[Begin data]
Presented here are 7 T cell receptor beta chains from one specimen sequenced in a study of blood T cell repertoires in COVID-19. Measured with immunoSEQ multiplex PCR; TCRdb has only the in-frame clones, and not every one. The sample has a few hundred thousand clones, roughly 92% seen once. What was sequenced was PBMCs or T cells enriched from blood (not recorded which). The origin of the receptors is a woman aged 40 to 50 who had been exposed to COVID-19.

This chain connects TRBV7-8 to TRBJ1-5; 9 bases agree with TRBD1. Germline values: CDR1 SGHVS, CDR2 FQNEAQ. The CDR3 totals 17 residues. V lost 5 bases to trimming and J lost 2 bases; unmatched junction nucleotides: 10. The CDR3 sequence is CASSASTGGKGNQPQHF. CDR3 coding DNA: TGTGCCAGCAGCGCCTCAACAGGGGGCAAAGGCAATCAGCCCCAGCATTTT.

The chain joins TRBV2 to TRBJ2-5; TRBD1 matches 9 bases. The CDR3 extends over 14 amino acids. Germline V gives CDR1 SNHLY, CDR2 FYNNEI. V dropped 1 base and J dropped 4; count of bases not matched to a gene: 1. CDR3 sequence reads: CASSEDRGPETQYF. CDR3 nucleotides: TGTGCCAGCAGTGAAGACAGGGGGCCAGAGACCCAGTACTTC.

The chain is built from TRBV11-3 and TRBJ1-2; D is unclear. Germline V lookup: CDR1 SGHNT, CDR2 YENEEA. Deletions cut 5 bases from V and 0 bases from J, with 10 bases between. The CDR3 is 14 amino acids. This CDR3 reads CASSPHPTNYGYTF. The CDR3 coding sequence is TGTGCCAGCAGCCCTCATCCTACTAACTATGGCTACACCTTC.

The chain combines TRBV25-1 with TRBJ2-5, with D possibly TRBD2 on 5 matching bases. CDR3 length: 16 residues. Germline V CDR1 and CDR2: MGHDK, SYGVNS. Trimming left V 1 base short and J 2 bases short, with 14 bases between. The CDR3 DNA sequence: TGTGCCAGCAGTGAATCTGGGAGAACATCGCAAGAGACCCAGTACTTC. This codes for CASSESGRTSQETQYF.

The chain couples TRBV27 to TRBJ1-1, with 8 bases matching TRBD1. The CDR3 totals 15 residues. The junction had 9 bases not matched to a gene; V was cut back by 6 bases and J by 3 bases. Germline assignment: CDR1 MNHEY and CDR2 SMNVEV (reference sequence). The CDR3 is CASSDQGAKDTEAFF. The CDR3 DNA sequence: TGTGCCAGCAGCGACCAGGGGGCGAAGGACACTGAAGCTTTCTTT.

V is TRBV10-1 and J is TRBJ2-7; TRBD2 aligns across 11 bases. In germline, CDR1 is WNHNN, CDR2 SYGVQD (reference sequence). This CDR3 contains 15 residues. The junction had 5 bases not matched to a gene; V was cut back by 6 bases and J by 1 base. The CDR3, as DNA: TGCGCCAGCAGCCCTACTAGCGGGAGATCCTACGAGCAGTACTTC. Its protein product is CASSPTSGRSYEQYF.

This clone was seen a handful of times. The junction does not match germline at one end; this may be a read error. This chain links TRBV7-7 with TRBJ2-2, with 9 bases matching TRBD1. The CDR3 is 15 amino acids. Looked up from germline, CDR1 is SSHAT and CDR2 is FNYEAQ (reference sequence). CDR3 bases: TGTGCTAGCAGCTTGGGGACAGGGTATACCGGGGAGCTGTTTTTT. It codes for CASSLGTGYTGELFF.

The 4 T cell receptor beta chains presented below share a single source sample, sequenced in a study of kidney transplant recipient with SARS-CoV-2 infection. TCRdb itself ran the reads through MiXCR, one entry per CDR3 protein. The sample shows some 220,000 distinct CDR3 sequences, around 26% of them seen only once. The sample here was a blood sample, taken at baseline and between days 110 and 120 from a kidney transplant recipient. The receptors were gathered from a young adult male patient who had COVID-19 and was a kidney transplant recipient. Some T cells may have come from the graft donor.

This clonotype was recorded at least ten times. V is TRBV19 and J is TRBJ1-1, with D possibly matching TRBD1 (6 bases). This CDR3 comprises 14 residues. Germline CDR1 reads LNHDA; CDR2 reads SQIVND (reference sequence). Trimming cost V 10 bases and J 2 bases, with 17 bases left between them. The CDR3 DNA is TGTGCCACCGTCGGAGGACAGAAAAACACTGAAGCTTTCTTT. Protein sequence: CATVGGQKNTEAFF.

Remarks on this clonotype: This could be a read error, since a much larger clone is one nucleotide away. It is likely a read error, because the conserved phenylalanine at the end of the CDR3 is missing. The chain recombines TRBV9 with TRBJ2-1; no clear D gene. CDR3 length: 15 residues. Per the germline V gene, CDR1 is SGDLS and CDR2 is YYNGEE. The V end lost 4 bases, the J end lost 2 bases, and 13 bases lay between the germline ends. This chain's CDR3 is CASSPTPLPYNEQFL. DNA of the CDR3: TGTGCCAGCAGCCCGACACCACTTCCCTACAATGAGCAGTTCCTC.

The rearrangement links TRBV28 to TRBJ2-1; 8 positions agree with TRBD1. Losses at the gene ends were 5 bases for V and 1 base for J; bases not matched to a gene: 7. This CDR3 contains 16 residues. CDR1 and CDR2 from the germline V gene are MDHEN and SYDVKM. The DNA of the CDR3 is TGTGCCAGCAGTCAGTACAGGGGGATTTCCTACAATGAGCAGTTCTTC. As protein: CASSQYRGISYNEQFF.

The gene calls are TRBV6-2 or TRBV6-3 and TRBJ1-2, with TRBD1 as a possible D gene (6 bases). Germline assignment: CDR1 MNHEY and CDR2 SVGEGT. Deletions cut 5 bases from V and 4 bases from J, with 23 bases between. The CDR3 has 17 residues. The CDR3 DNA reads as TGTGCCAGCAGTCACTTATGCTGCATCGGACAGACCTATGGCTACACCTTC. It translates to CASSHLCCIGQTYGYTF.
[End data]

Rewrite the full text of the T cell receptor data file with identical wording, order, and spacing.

Presented here are 7 T cell receptor beta chains from one specimen sequenced in a study of blood T cell repertoires in COVID-19. Measured with immunoSEQ multiplex PCR; TCRdb has only the in-frame clones, and not every one. The sample has a few hundred thousand clones, roughly 92% seen once. What was sequenced was PBMCs or T cells enriched from blood (not recorded which). The origin of the receptors is a woman aged 40 to 50 who had been exposed to COVID-19.

This chain connects TRBV7-8 to TRBJ1-5; 9 bases agree with TRBD1. Germline values: CDR1 SGHVS, CDR2 FQNEAQ. The CDR3 totals 17 residues. V lost 5 bases to trimming and J lost 2 bases; unmatched junction nucleotides: 10. The CDR3 sequence is CASSASTGGKGNQPQHF. CDR3 coding DNA: TGTGCCAGCAGCGCCTCAACAGGGGGCAAAGGCAATCAGCCCCAGCATTTT.

The chain joins TRBV2 to TRBJ2-5; TRBD1 matches 9 bases. The CDR3 extends over 14 amino acids. Germline V gives CDR1 SNHLY, CDR2 FYNNEI. V dropped 1 base and J dropped 4; count of bases not matched to a gene: 1. CDR3 sequence reads: CASSEDRGPETQYF. CDR3 nucleotides: TGTGCCAGCAGTGAAGACAGGGGGCCAGAGACCCAGTACTTC.

The chain is built from TRBV11-3 and TRBJ1-2; D is unclear. Germline V lookup: CDR1 SGHNT, CDR2 YENEEA. Deletions cut 5 bases from V and 0 bases from J, with 10 bases between. The CDR3 is 14 amino acids. This CDR3 reads CASSPHPTNYGYTF. The CDR3 coding sequence is TGTGCCAGCAGCCCTCATCCTACTAACTATGGCTACACCTTC.

The chain combines TRBV25-1 with TRBJ2-5, with D possibly TRBD2 on 5 matching bases. CDR3 length: 16 residues. Germline V CDR1 and CDR2: MGHDK, SYGVNS. Trimming left V 1 base short and J 2 bases short, with 14 bases between. The CDR3 DNA sequence: TGTGCCAGCAGTGAATCTGGGAGAACATCGCAAGAGACCCAGTACTTC. This codes for CASSESGRTSQETQYF.

The chain couples TRBV27 to TRBJ1-1, with 8 bases matching TRBD1. The CDR3 totals 15 residues. The junction had 9 bases not matched to a gene; V was cut back by 6 bases and J by 3 bases. Germline assignment: CDR1 MNHEY and CDR2 SMNVEV (reference sequence). The CDR3 is CASSDQGAKDTEAFF. The CDR3 DNA sequence: TGTGCCAGCAGCGACCAGGGGGCGAAGGACACTGAAGCTTTCTTT.

V is TRBV10-1 and J is TRBJ2-7; TRBD2 aligns across 11 bases. In germline, CDR1 is WNHNN, CDR2 SYGVQD (reference sequence). This CDR3 contains 15 residues. The junction had 5 bases not matched to a gene; V was cut back by 6 bases and J by 1 base. The CDR3, as DNA: TGCGCCAGCAGCCCTACTAGCGGGAGATCCTACGAGCAGTACTTC. Its protein product is CASSPTSGRSYEQYF.

This clone was seen a handful of times. The junction does not match germline at one end; this may be a read error. This chain links TRBV7-7 with TRBJ2-2, with 9 bases matching TRBD1. The CDR3 is 15 amino acids. Looked up from germline, CDR1 is SSHAT and CDR2 is FNYEAQ (reference sequence). CDR3 bases: TGTGCTAGCAGCTTGGGGACAGGGTATACCGGGGAGCTGTTTTTT. It codes for CASSLGTGYTGELFF.

The 4 T cell receptor beta chains presented below share a single source sample, sequenced in a study of kidney transplant recipient with SARS-CoV-2 infection. TCRdb itself ran the reads through MiXCR, one entry per CDR3 protein. The sample shows some 220,000 distinct CDR3 sequences, around 26% of them seen only once. The sample here was a blood sample, taken at baseline and between days 110 and 120 from a kidney transplant recipient. The receptors were gathered from a young adult male patient who had COVID-19 and was a kidney transplant recipient. Some T cells may have come from the graft donor.

This clonotype was recorded at least ten times. V is TRBV19 and J is TRBJ1-1, with D possibly matching TRBD1 (6 bases). This CDR3 comprises 14 residues. Germline CDR1 reads LNHDA; CDR2 reads SQIVND (reference sequence). Trimming cost V 10 bases and J 2 bases, with 17 bases left between them. The CDR3 DNA is TGTGCCACCGTCGGAGGACAGAAAAACACTGAAGCTTTCTTT. Protein sequence: CATVGGQKNTEAFF.

Remarks on this clonotype: This could be a read error, since a much larger clone is one nucleotide away. It is likely a read error, because the conserved phenylalanine at the end of the CDR3 is missing. The chain recombines TRBV9 with TRBJ2-1; no clear D gene. CDR3 length: 15 residues. Per the germline V gene, CDR1 is SGDLS and CDR2 is YYNGEE. The V end lost 4 bases, the J end lost 2 bases, and 13 bases lay between the germline ends. This chain's CDR3 is CASSPTPLPYNEQFL. DNA of the CDR3: TGTGCCAGCAGCCCGACACCACTTCCCTACAATGAGCAGTTCCTC.

The rearrangement links TRBV28 to TRBJ2-1; 8 positions agree with TRBD1. Losses at the gene ends were 5 bases for V and 1 base for J; bases not matched to a gene: 7. This CDR3 contains 16 residues. CDR1 and CDR2 from the germline V gene are MDHEN and SYDVKM. The DNA of the CDR3 is TGTGCCAGCAGTCAGTACAGGGGGATTTCCTACAATGAGCAGTTCTTC. As protein: CASSQYRGISYNEQFF.

The gene calls are TRBV6-2 or TRBV6-3 and TRBJ1-2, with TRBD1 as a possible D gene (6 bases). Germline assignment: CDR1 MNHEY and CDR2 SVGEGT. Deletions cut 5 bases from V and 4 bases from J, with 23 bases between. The CDR3 has 17 residues. The CDR3 DNA reads as TGTGCCAGCAGTCACTTATGCTGCATCGGACAGACCTATGGCTACACCTTC. It translates to CASSHLCCIGQTYGYTF.